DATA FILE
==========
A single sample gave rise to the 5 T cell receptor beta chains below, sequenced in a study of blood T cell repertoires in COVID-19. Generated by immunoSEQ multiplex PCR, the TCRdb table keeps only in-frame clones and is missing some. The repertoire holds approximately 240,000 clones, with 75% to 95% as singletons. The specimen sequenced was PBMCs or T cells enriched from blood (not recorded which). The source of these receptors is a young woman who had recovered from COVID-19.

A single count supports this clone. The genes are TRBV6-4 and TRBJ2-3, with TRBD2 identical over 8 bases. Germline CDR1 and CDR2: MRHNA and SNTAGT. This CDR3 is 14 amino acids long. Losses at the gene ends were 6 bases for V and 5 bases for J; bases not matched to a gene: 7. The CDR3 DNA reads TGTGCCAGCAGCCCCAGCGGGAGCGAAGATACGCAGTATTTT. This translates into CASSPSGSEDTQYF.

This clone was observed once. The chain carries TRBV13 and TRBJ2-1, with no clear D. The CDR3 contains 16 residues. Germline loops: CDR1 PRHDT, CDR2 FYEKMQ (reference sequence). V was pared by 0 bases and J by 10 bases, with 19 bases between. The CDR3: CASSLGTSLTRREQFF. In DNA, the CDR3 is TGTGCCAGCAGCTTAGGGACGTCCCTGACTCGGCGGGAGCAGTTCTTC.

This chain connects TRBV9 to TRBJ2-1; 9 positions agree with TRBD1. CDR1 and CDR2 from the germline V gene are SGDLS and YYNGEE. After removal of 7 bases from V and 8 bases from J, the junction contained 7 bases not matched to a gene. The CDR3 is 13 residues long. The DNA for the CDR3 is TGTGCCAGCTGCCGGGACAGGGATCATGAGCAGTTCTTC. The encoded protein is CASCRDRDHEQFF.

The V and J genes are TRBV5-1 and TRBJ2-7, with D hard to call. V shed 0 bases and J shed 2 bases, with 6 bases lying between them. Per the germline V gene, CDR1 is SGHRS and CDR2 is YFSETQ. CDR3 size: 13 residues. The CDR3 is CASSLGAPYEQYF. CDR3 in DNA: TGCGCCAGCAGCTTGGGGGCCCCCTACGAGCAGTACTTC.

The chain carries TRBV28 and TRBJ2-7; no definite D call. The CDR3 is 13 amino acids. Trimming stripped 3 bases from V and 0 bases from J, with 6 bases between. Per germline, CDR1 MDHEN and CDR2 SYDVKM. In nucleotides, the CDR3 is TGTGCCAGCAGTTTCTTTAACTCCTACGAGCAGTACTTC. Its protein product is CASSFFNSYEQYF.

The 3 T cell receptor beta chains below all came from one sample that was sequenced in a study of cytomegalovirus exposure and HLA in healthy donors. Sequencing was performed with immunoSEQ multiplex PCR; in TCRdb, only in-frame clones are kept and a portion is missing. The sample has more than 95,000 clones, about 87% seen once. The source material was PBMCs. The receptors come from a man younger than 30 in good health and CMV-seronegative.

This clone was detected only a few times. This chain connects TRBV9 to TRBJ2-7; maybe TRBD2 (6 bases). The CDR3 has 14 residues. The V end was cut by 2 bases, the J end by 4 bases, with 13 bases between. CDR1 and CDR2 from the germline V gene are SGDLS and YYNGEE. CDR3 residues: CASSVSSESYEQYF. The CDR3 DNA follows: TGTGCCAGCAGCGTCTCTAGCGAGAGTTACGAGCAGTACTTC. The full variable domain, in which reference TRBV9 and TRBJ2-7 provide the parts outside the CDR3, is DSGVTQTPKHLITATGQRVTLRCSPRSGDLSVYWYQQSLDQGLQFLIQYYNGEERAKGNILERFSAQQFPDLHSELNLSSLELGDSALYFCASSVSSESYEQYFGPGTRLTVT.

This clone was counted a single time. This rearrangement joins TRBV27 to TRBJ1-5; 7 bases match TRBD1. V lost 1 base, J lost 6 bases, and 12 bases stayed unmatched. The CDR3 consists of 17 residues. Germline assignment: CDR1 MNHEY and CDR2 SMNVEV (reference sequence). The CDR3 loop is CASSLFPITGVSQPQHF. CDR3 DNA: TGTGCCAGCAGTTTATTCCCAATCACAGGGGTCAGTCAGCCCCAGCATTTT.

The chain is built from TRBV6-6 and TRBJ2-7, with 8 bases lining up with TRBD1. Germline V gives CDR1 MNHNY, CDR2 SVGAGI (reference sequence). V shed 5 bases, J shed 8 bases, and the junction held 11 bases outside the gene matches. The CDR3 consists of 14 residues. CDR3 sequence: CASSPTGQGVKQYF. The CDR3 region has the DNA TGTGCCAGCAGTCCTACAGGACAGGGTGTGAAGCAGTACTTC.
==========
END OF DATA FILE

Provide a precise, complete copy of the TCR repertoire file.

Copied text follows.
A single sample gave rise to the 5 T cell receptor beta chains below, sequenced in a study of blood T cell repertoires in COVID-19. Generated by immunoSEQ multiplex PCR, the TCRdb table keeps only in-frame clones and is missing some. The repertoire holds approximately 240,000 clones, with 75% to 95% as singletons. The specimen sequenced was PBMCs or T cells enriched from blood (not recorded which). The source of these receptors is a young woman who had recovered from COVID-19.

A single count supports this clone. The genes are TRBV6-4 and TRBJ2-3, with TRBD2 identical over 8 bases. Germline CDR1 and CDR2: MRHNA and SNTAGT. This CDR3 is 14 amino acids long. Losses at the gene ends were 6 bases for V and 5 bases for J; bases not matched to a gene: 7. The CDR3 DNA reads TGTGCCAGCAGCCCCAGCGGGAGCGAAGATACGCAGTATTTT. This translates into CASSPSGSEDTQYF.

This clone was observed once. The chain carries TRBV13 and TRBJ2-1, with no clear D. The CDR3 contains 16 residues. Germline loops: CDR1 PRHDT, CDR2 FYEKMQ (reference sequence). V was pared by 0 bases and J by 10 bases, with 19 bases between. The CDR3: CASSLGTSLTRREQFF. In DNA, the CDR3 is TGTGCCAGCAGCTTAGGGACGTCCCTGACTCGGCGGGAGCAGTTCTTC.

This chain connects TRBV9 to TRBJ2-1; 9 positions agree with TRBD1. CDR1 and CDR2 from the germline V gene are SGDLS and YYNGEE. After removal of 7 bases from V and 8 bases from J, the junction contained 7 bases not matched to a gene. The CDR3 is 13 residues long. The DNA for the CDR3 is TGTGCCAGCTGCCGGGACAGGGATCATGAGCAGTTCTTC. The encoded protein is CASCRDRDHEQFF.

The V and J genes are TRBV5-1 and TRBJ2-7, with D hard to call. V shed 0 bases and J shed 2 bases, with 6 bases lying between them. Per the germline V gene, CDR1 is SGHRS and CDR2 is YFSETQ. CDR3 size: 13 residues. The CDR3 is CASSLGAPYEQYF. CDR3 in DNA: TGCGCCAGCAGCTTGGGGGCCCCCTACGAGCAGTACTTC.

The chain carries TRBV28 and TRBJ2-7; no definite D call. The CDR3 is 13 amino acids. Trimming stripped 3 bases from V and 0 bases from J, with 6 bases between. Per germline, CDR1 MDHEN and CDR2 SYDVKM. In nucleotides, the CDR3 is TGTGCCAGCAGTTTCTTTAACTCCTACGAGCAGTACTTC. Its protein product is CASSFFNSYEQYF.

The 3 T cell receptor beta chains below all came from one sample that was sequenced in a study of cytomegalovirus exposure and HLA in healthy donors. Sequencing was performed with immunoSEQ multiplex PCR; in TCRdb, only in-frame clones are kept and a portion is missing. The sample has more than 95,000 clones, about 87% seen once. The source material was PBMCs. The receptors come from a man younger than 30 in good health and CMV-seronegative.

This clone was detected only a few times. This chain connects TRBV9 to TRBJ2-7; maybe TRBD2 (6 bases). The CDR3 has 14 residues. The V end was cut by 2 bases, the J end by 4 bases, with 13 bases between. CDR1 and CDR2 from the germline V gene are SGDLS and YYNGEE. CDR3 residues: CASSVSSESYEQYF. The CDR3 DNA follows: TGTGCCAGCAGCGTCTCTAGCGAGAGTTACGAGCAGTACTTC. The full variable domain, in which reference TRBV9 and TRBJ2-7 provide the parts outside the CDR3, is DSGVTQTPKHLITATGQRVTLRCSPRSGDLSVYWYQQSLDQGLQFLIQYYNGEERAKGNILERFSAQQFPDLHSELNLSSLELGDSALYFCASSVSSESYEQYFGPGTRLTVT.

This clone was counted a single time. This rearrangement joins TRBV27 to TRBJ1-5; 7 bases match TRBD1. V lost 1 base, J lost 6 bases, and 12 bases stayed unmatched. The CDR3 consists of 17 residues. Germline assignment: CDR1 MNHEY and CDR2 SMNVEV (reference sequence). The CDR3 loop is CASSLFPITGVSQPQHF. CDR3 DNA: TGTGCCAGCAGTTTATTCCCAATCACAGGGGTCAGTCAGCCCCAGCATTTT.

The chain is built from TRBV6-6 and TRBJ2-7, with 8 bases lining up with TRBD1. Germline V gives CDR1 MNHNY, CDR2 SVGAGI (reference sequence). V shed 5 bases, J shed 8 bases, and the junction held 11 bases outside the gene matches. The CDR3 consists of 14 residues. CDR3 sequence: CASSPTGQGVKQYF. The CDR3 region has the DNA TGTGCCAGCAGTCCTACAGGACAGGGTGTGAAGCAGTACTTC.